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Five Canada Lynx on the prowl in the forest…

The population of lynx in our forest tends to fluctuate with the population of the snowshoe hare, the primary food source for the lynx. Hare seem to be plentiful in the woods this winter.  Lynx will also dine on grouse and other small critters like mice and squirrel. I have been seeing a lot of grouse and hare in recent months and my lynx sightings have increased this winter for sure. I have had many fun grouse photos this year. The hare photos below are from last year.

You really never know when a great wildlife sighting will occur. This past summer I had a very close, brief encounter with a lynx at a boat landing.¬† I had just finished canoeing on a remote, inland lake and was tying the canoe onto the truck. I came around the back to sit on the tailgate for a minute and as I rounded the back of the truck, a Canada lynx walked right by the back of the truck and past me. It was within 10 feet of the truck. It walked slowly by and looked at me like I wasn’t even there. I rushed to grab a camera and was able to snap a couple quick shots before it disappeared into the woods. Although my camera was in the truck, it was ready to go with a long lens for wildlife and settings for the light of day. I always keep the long lens on my camera when I am driving hiking, canoeing. If I want to shoot landscapes, and wide angle, I can always switch lenses for that. You won’t have the time to change to your long lens if a moose or a lynx walks out of the woods, most of the time.

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Summer lynx – a fleeting chance and an off center snap as it slinks into the woods…

I don’t know a lot about the lynx, as I just don’t see them a lot and they aren’t always on my radar. I am learning more this winter and with this recent experience, though. I have had a couple encounters this winter just prior to the family group. Below is a recent lynx photo shot from waaaaaaayyyy down the road. I could have tried driving up closer to take shots, but that rarely works out with wildlife. Slowly pull over and shut off your vehicle whenever possible. I tend to assess the situation quickly to determine if my subject is about to run, or if they are going to be comfortable enough for a photo shoot. Sometimes you get close, and sometimes you just have to take the long, landscape type shot.

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Canada Lynx Roadblock – Winter 2018 in Superior National Forest

Often times, if you are lucky enough to see one cross a road in a flash, they will lurk in the woods not too far off the road and offer you a quick glimpse through the trees. While they avoid us when they can, they seem to be curious like any cat and not necessarily threatened by us. Another step you can take to prolong a wildlife experience is to stay still and don’t wander too far from your vehicle. The animal may already be nervous about the car, now with a couple people out milling about in the road you tend to look like a pack of predators. Sometimes the wildlife won’t seem to mind our presence, but more often than not, they do.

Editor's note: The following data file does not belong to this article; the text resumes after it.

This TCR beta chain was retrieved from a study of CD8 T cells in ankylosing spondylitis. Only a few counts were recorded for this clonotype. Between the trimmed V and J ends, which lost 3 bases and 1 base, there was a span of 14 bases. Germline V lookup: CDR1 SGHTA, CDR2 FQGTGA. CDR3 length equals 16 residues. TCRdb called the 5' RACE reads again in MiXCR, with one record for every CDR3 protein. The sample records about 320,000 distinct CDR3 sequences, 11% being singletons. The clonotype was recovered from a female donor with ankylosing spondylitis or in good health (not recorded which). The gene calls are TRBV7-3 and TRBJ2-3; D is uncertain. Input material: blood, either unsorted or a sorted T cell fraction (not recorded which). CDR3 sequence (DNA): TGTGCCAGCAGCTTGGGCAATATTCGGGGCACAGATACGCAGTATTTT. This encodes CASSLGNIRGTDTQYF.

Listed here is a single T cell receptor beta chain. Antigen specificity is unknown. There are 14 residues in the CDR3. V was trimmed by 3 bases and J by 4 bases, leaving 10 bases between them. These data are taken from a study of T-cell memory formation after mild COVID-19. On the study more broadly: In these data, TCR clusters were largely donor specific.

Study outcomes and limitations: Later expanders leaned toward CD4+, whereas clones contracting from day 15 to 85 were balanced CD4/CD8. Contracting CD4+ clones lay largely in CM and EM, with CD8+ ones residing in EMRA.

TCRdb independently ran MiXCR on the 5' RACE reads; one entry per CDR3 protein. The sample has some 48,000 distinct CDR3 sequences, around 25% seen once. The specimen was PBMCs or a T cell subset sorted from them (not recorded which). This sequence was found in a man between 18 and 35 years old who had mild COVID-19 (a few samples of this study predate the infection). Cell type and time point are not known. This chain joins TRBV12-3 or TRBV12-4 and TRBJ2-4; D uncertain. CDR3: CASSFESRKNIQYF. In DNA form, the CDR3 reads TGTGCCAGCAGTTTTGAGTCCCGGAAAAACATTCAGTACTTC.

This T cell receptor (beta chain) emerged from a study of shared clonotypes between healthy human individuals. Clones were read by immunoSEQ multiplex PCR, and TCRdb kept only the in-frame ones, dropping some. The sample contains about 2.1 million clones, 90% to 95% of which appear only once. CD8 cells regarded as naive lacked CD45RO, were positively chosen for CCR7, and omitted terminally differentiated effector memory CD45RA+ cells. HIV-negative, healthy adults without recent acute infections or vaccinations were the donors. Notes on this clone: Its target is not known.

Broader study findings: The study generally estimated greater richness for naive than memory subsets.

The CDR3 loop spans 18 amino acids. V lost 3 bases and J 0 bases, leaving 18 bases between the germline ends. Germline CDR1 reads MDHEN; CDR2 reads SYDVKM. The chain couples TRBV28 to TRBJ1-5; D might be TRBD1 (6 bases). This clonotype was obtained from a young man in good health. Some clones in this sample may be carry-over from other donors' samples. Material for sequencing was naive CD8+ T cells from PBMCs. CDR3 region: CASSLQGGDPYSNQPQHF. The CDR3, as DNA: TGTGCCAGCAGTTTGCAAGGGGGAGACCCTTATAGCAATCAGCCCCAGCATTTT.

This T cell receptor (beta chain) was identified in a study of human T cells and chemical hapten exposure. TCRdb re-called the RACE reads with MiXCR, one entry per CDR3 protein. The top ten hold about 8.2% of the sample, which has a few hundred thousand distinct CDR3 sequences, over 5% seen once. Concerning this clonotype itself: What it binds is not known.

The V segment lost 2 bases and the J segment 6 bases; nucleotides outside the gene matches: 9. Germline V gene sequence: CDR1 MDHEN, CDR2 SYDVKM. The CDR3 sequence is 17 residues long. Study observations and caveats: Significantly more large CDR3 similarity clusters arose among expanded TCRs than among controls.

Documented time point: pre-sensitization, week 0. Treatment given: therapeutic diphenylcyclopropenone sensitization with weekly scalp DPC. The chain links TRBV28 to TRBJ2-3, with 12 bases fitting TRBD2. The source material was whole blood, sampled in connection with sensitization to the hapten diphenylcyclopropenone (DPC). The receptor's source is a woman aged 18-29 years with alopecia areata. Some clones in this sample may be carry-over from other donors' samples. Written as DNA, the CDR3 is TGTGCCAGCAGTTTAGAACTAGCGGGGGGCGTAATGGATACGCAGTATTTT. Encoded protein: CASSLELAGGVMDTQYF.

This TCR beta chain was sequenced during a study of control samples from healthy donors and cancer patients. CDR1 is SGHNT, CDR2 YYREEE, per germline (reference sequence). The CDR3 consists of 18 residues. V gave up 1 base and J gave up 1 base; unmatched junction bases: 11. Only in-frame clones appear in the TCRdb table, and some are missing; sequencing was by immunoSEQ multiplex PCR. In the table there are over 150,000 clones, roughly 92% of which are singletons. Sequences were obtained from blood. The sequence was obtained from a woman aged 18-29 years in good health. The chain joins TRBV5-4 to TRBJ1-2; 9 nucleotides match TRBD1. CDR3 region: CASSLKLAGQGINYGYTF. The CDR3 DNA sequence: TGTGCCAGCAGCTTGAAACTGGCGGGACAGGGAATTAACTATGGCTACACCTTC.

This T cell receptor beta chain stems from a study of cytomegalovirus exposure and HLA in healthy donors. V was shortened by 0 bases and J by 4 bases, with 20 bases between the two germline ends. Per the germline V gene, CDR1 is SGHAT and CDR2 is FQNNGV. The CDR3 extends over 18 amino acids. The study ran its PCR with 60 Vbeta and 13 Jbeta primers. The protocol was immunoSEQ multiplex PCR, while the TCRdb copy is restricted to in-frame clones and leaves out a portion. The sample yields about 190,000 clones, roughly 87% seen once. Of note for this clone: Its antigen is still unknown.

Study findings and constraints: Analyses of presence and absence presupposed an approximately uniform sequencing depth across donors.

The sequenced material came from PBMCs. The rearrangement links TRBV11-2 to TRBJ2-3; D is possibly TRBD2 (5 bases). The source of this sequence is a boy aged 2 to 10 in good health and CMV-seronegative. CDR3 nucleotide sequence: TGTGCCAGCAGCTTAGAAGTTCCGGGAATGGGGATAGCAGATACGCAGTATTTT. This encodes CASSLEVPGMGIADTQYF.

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Briefly through the brush – Winter 2018 in Superior National Forest

On the morning of February 3rd, a very cold, sub-zero morning, I headed out to look for grouse and a possible moose to photograph. I had been seeing moose tracks in a few different areas in recent days and weeks. I had an uneventful morning and was retracing my drive after turning around and heading back home. As I rounded a corner I had just driven by minutes ago, I saw a solitary wildcat in the middle of the road.

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Lone Canada lynx stares into the woods…

I was able to pull off and shut the truck off without scaring the cat off. I was amazed. It was immediately evident that it wasn’t put out by my presence. It was locked on the woods and sat down in the middle of the road as I planted myself in a snowbank just in front of my truck. I was certain this forest feline was honed in on a hare. I waited for the action. To my surprise and amazement, a second cat came over the snowbank and onto the road to join the other lynx.

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A second, smaller lynx joins the first…

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Two lynx in the road…

The two lynx interacted for a bit. It was obvious that there was a size difference and there was a difference in attitude in the two as well. The second was more playful, curious and energetic, it seemed. The larger cat still seemed intent on the woods. Never really moving much and paying me little attention. The smaller cat was a bit unsure of me at times.